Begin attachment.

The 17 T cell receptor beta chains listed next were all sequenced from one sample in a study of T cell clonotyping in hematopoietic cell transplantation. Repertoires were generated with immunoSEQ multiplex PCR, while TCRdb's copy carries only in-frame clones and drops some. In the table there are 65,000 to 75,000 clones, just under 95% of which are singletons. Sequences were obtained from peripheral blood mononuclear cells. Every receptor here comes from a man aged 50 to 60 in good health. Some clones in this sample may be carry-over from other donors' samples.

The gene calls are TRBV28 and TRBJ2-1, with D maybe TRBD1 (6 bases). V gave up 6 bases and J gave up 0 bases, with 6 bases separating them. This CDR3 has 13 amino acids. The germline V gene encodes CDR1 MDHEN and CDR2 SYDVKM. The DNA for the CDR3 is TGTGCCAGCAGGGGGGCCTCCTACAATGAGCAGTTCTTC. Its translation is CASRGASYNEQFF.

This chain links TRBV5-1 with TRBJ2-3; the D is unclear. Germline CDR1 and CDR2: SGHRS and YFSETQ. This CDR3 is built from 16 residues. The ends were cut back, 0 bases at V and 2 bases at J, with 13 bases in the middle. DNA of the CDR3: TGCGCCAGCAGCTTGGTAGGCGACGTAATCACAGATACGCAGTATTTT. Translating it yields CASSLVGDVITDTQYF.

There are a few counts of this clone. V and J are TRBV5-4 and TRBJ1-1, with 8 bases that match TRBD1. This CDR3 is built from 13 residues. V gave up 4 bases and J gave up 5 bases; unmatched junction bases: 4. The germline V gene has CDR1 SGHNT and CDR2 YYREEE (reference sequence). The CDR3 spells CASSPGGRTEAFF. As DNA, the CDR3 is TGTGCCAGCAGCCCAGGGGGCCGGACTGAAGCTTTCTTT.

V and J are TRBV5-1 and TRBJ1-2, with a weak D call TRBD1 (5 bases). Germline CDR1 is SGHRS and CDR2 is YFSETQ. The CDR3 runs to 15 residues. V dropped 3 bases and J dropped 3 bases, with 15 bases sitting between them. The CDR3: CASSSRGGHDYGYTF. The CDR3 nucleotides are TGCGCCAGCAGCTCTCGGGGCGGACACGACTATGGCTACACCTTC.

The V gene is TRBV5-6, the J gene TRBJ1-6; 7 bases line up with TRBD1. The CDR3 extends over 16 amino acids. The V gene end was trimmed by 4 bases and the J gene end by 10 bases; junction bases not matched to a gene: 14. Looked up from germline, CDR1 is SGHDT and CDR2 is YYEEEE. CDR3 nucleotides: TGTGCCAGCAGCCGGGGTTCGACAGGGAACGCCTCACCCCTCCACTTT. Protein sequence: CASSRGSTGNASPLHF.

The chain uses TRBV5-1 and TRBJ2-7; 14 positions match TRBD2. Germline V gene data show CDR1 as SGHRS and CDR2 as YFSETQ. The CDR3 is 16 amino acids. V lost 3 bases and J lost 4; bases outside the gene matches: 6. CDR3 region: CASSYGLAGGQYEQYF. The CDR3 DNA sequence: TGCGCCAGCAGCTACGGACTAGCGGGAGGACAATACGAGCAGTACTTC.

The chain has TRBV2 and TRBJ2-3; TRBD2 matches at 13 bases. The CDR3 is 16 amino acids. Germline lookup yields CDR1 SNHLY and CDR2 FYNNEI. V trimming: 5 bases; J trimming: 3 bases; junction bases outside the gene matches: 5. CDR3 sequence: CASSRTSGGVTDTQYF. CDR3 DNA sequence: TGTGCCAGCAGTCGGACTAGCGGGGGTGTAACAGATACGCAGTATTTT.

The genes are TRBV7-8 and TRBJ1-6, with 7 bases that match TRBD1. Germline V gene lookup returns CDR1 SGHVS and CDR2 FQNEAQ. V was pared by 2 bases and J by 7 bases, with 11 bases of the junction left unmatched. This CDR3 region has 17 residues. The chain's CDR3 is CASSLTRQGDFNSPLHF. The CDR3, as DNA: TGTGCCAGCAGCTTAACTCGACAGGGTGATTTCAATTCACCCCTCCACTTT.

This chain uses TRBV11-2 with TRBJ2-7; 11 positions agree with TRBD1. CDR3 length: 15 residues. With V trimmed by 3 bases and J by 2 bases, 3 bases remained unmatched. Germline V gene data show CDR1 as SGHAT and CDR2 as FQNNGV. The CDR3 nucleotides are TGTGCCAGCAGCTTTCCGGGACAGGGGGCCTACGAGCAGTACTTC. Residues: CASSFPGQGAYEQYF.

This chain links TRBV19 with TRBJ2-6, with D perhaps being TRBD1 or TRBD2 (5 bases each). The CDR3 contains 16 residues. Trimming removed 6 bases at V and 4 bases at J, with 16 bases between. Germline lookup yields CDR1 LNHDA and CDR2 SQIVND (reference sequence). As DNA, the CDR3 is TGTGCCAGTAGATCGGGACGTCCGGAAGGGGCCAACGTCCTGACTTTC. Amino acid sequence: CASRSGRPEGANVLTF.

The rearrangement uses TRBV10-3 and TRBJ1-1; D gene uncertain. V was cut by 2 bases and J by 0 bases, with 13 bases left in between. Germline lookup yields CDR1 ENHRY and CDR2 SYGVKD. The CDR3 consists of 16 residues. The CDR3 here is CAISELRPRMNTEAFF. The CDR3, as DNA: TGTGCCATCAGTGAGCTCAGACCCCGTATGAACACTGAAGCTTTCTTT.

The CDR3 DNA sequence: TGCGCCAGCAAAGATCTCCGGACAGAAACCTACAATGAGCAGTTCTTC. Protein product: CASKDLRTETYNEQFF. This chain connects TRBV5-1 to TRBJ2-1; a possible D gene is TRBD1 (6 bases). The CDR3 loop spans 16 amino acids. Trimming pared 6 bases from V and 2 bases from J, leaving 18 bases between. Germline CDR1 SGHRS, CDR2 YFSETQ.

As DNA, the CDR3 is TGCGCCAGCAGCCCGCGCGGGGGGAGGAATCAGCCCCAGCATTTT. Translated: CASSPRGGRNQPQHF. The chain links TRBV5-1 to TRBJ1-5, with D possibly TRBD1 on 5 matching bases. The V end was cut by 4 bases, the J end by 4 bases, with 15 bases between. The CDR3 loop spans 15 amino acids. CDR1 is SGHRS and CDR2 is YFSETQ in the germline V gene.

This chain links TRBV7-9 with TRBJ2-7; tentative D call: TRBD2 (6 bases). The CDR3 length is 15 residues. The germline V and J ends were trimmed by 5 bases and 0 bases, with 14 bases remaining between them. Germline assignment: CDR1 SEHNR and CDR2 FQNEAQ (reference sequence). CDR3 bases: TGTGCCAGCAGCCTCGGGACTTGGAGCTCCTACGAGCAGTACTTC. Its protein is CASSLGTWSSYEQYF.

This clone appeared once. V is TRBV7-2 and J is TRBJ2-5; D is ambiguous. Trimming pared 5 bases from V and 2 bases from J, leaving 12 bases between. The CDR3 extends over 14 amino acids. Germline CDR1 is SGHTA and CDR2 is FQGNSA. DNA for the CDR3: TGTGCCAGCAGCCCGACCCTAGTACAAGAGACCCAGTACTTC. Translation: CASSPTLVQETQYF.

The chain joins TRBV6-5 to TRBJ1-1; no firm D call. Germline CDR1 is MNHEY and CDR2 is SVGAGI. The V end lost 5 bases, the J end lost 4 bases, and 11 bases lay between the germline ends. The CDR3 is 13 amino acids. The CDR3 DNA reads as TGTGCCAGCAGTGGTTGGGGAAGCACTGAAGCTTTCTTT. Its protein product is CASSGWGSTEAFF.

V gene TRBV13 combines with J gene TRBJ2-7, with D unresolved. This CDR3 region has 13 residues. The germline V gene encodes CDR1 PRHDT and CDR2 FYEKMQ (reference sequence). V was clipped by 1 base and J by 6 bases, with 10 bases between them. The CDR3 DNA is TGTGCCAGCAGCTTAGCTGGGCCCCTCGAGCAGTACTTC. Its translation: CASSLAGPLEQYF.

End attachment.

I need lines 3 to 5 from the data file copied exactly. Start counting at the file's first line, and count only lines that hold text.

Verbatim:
This chain links TRBV5-1 with TRBJ2-3; the D is unclear. Germline CDR1 and CDR2: SGHRS and YFSETQ. This CDR3 is built from 16 residues. The ends were cut back, 0 bases at V and 2 bases at J, with 13 bases in the middle. DNA of the CDR3: TGCGCCAGCAGCTTGGTAGGCGACGTAATCACAGATACGCAGTATTTT. Translating it yields CASSLVGDVITDTQYF.

There are a few counts of this clone. V and J are TRBV5-4 and TRBJ1-1, with 8 bases that match TRBD1. This CDR3 is built from 13 residues. V gave up 4 bases and J gave up 5 bases; unmatched junction bases: 4. The germline V gene has CDR1 SGHNT and CDR2 YYREEE (reference sequence). The CDR3 spells CASSPGGRTEAFF. As DNA, the CDR3 is TGTGCCAGCAGCCCAGGGGGCCGGACTGAAGCTTTCTTT.

V and J are TRBV5-1 and TRBJ1-2, with a weak D call TRBD1 (5 bases). Germline CDR1 is SGHRS and CDR2 is YFSETQ. The CDR3 runs to 15 residues. V dropped 3 bases and J dropped 3 bases, with 15 bases sitting between them. The CDR3: CASSSRGGHDYGYTF. The CDR3 nucleotides are TGCGCCAGCAGCTCTCGGGGCGGACACGACTATGGCTACACCTTC.